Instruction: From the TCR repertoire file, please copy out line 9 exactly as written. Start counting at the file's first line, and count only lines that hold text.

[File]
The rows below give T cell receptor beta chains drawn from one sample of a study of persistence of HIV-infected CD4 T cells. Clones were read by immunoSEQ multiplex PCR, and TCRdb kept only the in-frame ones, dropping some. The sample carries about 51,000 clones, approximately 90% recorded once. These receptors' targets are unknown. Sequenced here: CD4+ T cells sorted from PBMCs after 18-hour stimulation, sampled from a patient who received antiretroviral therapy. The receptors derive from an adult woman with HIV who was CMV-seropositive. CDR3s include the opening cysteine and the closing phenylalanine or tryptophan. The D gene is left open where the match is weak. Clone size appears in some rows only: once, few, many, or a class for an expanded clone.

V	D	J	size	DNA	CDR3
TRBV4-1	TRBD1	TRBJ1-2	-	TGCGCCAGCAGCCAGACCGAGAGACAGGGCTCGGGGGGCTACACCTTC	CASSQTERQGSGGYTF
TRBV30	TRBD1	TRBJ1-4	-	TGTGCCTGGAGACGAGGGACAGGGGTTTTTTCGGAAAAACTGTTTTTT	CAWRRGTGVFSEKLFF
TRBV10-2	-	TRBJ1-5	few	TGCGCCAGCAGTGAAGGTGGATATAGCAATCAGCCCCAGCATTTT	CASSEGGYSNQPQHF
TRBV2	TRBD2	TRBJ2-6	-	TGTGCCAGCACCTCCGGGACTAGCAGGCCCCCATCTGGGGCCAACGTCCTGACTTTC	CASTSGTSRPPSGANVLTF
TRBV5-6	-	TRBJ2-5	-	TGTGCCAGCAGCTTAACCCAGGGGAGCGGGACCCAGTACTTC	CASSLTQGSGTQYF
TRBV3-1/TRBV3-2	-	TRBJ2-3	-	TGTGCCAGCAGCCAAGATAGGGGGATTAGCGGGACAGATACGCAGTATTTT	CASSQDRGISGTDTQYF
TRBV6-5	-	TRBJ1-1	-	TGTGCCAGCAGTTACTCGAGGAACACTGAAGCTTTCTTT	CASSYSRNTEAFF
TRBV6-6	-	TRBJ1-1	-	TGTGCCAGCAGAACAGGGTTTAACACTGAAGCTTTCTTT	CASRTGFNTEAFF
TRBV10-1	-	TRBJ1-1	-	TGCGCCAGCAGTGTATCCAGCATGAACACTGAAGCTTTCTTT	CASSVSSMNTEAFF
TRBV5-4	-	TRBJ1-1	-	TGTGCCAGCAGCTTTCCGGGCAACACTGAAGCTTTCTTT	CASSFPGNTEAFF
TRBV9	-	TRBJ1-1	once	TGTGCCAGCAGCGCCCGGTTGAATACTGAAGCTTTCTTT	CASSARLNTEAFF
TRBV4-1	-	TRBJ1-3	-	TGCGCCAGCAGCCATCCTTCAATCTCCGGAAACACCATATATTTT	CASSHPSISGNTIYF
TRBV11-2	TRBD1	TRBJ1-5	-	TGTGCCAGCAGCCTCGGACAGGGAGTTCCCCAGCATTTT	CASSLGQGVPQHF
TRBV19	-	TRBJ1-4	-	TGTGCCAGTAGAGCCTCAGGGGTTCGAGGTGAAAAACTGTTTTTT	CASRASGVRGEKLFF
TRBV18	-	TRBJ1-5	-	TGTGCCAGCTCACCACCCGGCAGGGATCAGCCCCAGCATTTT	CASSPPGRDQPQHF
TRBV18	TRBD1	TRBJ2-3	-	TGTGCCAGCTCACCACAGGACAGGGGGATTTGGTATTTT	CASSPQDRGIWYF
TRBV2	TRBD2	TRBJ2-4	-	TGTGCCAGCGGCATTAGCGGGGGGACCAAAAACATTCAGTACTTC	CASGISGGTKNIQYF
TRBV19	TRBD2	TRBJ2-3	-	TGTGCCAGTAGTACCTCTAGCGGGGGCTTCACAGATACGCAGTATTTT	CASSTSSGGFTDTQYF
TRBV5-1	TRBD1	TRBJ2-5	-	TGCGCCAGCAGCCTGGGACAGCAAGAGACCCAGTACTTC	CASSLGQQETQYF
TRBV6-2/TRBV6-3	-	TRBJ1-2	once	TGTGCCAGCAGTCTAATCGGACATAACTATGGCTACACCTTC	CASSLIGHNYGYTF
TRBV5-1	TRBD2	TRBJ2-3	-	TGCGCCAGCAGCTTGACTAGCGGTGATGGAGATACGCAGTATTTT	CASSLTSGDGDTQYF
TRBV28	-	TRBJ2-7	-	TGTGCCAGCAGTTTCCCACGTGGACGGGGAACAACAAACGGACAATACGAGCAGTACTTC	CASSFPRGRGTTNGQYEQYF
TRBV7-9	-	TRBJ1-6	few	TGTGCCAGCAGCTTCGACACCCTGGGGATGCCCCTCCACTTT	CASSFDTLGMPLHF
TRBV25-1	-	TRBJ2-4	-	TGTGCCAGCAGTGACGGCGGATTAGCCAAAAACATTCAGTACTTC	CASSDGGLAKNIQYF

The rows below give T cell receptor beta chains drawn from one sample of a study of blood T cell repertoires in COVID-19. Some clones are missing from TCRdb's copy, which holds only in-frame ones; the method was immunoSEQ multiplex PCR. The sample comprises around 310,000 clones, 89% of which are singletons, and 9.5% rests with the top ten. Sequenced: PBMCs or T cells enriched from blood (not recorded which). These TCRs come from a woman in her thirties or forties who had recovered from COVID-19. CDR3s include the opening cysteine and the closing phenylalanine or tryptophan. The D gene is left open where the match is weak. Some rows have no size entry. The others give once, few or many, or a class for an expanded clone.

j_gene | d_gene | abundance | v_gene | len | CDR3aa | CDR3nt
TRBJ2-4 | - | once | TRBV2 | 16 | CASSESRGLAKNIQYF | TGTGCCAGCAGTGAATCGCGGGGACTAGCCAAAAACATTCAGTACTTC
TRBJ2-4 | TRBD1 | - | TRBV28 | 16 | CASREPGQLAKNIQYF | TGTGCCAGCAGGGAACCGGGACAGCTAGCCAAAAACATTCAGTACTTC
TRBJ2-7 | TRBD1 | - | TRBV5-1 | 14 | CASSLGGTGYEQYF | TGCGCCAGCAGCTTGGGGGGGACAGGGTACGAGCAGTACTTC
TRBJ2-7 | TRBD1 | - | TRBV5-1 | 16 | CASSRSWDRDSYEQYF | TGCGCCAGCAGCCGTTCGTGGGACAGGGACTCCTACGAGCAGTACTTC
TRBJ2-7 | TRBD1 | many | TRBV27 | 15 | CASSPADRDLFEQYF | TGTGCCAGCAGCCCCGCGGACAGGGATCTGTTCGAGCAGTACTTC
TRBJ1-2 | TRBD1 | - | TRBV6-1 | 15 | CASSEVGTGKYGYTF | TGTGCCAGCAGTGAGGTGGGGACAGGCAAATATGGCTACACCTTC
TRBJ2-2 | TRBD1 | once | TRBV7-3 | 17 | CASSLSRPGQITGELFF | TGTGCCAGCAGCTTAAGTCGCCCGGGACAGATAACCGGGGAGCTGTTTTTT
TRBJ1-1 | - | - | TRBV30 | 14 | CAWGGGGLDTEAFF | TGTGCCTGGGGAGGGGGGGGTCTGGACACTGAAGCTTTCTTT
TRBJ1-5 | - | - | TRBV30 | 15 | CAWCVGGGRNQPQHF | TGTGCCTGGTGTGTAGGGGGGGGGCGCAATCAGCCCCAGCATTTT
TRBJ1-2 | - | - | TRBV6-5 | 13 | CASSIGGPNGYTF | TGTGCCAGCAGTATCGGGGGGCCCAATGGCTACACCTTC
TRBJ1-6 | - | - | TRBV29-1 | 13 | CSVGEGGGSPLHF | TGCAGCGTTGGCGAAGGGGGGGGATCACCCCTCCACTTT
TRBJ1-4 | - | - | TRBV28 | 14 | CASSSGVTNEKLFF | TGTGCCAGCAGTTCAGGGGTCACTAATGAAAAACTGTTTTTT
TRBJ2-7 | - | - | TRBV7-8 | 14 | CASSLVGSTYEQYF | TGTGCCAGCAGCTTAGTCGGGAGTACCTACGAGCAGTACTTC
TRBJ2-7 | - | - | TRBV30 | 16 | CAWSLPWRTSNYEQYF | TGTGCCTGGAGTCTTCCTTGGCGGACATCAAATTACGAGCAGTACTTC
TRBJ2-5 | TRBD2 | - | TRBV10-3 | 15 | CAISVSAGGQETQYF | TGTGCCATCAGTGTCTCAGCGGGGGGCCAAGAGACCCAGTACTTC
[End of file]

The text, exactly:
TRBV6-5	-	TRBJ1-1	-	TGTGCCAGCAGTTACTCGAGGAACACTGAAGCTTTCTTT	CASSYSRNTEAFF